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The International Accounting Standards Board (IASB) has recently issued the Exposure Draft Onerous Contracts – Cost of Fulfilling a Contract in which it clarifies and provides guidance on what is meant by ‘costs of fulfilling a contract’ when assessing whether a contract is onerous under IAS 37 (AASB 137 in Australia). The clarifications may affect construction, manufacturing and service companies more so than others.
On 25 January 2019, the Australian Securities and Investments Commission (ASIC) announced the results from its review of 30 June 2018 financial reports of listed and other public interest entities.
In March 2018, the International Accounting Standards Board (IASB) issued the revised Conceptual Framework. This, in all probability, marked the beginning of the end for special purpose financial statements (SPFS) for entities that are required to prepare financial statements under Australian Accounting Standards.
IFRS 16 (or AASB 16 in Australia) was first added to the International Accounting Standards Board’s agenda back in 2006. It was officially issued by the IASB in 2016. A standard that took a decade to develop can only mean one thing: big change.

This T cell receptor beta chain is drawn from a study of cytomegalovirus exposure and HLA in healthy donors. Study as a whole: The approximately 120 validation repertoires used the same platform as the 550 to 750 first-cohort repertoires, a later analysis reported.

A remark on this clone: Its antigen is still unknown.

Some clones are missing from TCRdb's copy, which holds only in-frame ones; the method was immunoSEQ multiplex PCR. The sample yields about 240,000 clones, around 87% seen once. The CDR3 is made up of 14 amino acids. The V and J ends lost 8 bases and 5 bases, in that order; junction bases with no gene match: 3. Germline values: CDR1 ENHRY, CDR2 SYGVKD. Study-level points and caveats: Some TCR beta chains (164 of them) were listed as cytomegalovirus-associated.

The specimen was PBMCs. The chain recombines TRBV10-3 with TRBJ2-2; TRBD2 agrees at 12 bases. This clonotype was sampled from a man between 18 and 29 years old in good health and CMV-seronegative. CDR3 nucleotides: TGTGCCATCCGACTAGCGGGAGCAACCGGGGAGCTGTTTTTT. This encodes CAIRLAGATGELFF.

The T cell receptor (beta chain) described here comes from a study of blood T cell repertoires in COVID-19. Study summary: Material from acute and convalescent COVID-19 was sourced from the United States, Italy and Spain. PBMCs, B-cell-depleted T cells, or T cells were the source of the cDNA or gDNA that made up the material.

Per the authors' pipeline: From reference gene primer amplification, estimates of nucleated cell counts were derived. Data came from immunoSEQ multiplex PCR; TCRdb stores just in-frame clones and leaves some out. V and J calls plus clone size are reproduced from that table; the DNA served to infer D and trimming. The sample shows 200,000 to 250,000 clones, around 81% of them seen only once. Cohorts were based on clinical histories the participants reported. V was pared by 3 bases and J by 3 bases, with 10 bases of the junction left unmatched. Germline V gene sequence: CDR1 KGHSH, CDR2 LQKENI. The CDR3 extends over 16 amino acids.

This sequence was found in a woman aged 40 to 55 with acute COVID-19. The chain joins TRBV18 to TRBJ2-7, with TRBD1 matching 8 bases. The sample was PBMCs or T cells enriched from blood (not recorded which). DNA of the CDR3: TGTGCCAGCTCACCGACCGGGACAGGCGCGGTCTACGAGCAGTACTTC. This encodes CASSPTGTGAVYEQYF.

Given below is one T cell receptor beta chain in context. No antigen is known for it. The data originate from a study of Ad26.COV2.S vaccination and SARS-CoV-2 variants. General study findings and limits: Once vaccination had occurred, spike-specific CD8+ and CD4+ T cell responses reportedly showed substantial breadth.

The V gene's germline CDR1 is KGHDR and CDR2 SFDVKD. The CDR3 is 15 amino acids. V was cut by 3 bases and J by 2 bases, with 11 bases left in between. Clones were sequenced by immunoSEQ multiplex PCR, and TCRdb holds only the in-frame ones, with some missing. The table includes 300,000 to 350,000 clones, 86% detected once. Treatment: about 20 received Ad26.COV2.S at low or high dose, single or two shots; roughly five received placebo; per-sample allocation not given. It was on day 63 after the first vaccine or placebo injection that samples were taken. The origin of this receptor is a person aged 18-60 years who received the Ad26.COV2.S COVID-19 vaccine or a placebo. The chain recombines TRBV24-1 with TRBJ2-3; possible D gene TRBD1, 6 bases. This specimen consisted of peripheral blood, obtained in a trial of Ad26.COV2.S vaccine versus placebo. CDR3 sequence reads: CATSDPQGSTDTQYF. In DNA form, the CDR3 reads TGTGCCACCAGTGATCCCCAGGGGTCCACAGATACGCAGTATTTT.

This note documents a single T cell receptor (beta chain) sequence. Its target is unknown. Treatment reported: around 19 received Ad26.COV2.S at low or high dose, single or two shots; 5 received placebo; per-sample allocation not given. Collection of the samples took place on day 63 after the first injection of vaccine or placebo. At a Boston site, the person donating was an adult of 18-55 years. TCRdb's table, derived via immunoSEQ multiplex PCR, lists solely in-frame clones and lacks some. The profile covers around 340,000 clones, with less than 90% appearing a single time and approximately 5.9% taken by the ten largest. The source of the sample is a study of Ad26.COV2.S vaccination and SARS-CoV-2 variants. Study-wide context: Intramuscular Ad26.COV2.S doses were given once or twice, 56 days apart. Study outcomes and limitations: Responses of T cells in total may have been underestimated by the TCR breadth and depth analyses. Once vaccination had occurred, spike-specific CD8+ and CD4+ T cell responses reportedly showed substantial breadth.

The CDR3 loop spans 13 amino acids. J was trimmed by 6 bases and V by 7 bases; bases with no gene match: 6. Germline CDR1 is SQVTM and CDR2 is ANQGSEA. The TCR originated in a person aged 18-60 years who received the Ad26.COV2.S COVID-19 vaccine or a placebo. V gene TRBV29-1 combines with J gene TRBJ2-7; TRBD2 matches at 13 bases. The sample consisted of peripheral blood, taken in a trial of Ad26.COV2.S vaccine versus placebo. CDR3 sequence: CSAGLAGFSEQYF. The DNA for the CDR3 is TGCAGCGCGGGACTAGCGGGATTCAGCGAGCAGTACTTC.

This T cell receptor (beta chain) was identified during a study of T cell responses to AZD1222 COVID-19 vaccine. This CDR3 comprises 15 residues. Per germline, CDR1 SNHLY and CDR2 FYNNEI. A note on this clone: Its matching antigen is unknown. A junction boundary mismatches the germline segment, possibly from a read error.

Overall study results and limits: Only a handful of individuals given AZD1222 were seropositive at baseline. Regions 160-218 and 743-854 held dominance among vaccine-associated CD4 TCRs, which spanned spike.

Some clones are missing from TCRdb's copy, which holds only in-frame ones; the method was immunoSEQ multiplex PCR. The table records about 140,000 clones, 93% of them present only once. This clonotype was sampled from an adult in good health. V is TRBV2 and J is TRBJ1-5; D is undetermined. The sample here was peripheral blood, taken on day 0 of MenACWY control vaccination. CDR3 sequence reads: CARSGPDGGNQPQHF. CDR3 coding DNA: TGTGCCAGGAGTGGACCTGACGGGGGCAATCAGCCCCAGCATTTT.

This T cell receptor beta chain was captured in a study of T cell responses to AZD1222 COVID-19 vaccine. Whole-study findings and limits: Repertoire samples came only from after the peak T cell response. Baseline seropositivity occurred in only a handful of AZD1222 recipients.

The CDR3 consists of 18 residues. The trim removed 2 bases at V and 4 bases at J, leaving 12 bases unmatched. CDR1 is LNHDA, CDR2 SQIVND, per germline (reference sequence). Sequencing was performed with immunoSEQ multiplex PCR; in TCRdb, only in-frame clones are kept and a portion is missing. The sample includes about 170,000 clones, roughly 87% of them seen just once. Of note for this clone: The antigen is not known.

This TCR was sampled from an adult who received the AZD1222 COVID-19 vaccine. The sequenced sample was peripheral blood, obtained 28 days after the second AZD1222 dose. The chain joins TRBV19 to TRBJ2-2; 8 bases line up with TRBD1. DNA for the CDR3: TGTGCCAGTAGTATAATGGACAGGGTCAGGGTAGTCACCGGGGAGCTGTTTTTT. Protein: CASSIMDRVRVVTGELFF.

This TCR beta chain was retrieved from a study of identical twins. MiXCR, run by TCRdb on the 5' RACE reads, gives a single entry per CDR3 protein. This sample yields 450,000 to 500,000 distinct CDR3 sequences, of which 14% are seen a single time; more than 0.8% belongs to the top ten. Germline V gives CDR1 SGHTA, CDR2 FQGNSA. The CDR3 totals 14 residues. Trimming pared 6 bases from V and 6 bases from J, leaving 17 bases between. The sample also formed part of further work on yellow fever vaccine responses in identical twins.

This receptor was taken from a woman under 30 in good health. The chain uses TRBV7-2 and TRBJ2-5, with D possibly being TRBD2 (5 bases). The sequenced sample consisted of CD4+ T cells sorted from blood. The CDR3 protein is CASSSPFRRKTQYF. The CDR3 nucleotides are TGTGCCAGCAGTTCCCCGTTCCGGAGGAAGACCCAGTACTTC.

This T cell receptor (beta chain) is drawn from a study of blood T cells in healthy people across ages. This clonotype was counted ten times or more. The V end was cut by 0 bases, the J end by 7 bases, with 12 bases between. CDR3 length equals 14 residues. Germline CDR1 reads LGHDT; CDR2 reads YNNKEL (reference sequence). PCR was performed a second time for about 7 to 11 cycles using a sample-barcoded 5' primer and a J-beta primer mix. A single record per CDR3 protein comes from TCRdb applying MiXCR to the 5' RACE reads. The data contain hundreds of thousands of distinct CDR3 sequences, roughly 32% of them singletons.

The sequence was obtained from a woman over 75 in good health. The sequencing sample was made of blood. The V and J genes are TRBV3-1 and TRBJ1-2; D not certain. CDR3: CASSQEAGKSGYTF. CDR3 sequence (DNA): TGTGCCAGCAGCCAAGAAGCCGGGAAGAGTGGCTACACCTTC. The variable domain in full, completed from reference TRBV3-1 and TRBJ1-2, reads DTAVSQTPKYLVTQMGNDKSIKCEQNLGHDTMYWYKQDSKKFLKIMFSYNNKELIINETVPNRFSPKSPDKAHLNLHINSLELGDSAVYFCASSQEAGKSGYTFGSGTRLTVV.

With AASB 15 Revenue from Contracts with Customers now in play for most entities, implementation issues are coming to the fore for those entities that are only getting to grips with the standard now. The standard is detailed and complicated and by no means easy to apply, and many entities have underestimated the impact on their organisations.
The Australian Securities & Investments Commission has asked 17 entities to explain the accounting treatments of 20 matters. This follows a review of the 31 December 2017 financial reports of 90 listed and other public-interest entities.